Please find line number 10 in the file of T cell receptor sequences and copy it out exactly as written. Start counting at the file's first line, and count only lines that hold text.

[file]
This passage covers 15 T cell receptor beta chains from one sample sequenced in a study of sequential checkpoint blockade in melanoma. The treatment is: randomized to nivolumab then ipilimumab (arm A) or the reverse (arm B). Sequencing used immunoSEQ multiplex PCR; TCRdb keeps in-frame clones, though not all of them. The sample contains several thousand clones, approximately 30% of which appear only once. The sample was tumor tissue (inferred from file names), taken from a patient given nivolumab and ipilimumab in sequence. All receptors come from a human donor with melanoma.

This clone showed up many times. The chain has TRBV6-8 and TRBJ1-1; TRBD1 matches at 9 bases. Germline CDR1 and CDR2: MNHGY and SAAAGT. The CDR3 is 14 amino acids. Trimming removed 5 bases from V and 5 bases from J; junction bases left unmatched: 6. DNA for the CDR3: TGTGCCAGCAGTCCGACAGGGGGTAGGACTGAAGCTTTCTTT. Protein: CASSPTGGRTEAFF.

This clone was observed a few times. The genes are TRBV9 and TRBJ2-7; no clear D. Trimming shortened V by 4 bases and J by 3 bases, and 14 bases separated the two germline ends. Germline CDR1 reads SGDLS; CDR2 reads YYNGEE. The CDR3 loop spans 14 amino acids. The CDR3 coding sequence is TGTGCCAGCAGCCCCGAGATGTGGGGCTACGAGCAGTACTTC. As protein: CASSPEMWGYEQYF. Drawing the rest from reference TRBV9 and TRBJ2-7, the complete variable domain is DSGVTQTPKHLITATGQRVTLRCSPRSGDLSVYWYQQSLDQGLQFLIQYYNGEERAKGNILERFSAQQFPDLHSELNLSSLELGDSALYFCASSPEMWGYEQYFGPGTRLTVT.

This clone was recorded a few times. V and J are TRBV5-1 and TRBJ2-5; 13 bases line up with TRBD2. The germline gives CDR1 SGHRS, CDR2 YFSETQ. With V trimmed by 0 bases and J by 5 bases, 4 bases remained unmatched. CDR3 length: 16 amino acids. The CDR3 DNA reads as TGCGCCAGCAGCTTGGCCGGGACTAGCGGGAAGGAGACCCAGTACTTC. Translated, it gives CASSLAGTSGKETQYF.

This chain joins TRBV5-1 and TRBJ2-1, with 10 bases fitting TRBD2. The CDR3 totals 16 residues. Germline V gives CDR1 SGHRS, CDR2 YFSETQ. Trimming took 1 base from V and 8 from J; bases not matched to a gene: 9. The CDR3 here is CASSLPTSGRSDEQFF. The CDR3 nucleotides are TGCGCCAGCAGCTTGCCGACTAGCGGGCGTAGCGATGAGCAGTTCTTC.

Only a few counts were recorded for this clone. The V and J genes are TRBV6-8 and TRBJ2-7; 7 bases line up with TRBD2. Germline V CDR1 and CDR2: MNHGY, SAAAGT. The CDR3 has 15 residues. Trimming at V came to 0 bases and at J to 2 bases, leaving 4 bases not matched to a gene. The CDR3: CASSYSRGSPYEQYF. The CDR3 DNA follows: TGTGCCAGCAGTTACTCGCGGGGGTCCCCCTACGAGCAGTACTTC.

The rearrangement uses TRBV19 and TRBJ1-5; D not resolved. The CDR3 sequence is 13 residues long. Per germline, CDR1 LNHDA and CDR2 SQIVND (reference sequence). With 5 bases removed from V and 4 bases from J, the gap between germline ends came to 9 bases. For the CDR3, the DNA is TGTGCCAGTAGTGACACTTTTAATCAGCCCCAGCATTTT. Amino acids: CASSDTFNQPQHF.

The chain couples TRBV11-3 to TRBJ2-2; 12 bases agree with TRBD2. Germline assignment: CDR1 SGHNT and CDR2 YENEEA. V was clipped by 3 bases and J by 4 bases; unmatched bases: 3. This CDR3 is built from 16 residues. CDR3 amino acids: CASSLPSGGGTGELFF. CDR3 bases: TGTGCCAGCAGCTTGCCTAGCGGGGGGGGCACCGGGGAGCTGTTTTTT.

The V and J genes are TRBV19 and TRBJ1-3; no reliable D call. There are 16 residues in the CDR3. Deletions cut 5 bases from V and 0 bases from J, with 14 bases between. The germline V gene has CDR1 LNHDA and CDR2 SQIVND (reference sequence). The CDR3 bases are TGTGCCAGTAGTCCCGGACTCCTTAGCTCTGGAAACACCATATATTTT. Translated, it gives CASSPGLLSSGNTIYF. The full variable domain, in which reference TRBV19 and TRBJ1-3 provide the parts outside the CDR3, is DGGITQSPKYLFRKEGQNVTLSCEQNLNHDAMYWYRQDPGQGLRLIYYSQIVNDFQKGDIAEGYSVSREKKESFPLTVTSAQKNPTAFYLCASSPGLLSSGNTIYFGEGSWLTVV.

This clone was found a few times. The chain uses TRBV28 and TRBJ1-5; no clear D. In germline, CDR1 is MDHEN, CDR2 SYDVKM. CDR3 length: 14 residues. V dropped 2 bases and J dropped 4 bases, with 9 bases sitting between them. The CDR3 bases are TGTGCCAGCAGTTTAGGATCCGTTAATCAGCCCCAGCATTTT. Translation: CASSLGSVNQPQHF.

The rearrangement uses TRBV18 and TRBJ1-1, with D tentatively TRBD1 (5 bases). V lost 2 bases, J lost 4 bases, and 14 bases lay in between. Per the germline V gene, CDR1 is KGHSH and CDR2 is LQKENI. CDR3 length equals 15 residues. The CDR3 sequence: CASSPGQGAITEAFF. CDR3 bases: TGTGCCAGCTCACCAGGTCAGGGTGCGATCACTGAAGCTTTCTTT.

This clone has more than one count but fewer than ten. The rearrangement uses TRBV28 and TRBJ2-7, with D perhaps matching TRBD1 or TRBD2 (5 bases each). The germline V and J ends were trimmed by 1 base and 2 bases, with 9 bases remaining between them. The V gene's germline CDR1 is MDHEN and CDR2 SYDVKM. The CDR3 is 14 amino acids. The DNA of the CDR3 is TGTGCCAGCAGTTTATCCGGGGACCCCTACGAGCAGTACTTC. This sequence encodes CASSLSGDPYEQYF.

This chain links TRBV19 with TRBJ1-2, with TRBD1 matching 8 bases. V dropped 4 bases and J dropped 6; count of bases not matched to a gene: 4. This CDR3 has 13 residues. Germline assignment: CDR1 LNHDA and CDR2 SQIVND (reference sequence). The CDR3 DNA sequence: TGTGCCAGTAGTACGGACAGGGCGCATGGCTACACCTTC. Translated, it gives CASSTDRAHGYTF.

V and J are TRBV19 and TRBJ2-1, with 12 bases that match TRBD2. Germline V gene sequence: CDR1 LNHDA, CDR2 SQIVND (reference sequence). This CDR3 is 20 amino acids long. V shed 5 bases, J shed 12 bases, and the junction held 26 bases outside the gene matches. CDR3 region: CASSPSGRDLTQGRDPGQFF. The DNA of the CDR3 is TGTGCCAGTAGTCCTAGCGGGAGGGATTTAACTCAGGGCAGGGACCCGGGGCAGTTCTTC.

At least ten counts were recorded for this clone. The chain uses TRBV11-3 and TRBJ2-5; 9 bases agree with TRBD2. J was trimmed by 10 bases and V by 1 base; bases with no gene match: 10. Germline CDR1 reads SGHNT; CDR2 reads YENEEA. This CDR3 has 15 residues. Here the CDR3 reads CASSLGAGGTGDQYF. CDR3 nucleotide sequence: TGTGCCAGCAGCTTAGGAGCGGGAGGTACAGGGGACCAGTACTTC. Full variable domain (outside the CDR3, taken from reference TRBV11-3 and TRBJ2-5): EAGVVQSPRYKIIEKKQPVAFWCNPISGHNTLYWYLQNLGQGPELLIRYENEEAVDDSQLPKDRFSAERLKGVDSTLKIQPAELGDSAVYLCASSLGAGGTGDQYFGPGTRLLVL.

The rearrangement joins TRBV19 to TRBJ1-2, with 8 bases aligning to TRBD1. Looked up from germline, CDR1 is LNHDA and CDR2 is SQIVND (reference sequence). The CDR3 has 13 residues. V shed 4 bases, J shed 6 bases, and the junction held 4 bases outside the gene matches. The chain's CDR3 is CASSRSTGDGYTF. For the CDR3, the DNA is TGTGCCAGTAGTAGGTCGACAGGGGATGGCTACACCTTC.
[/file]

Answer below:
This clone was found a few times. The chain uses TRBV28 and TRBJ1-5; no clear D. In germline, CDR1 is MDHEN, CDR2 SYDVKM. CDR3 length: 14 residues. V dropped 2 bases and J dropped 4 bases, with 9 bases sitting between them. The CDR3 bases are TGTGCCAGCAGTTTAGGATCCGTTAATCAGCCCCAGCATTTT. Translation: CASSLGSVNQPQHF.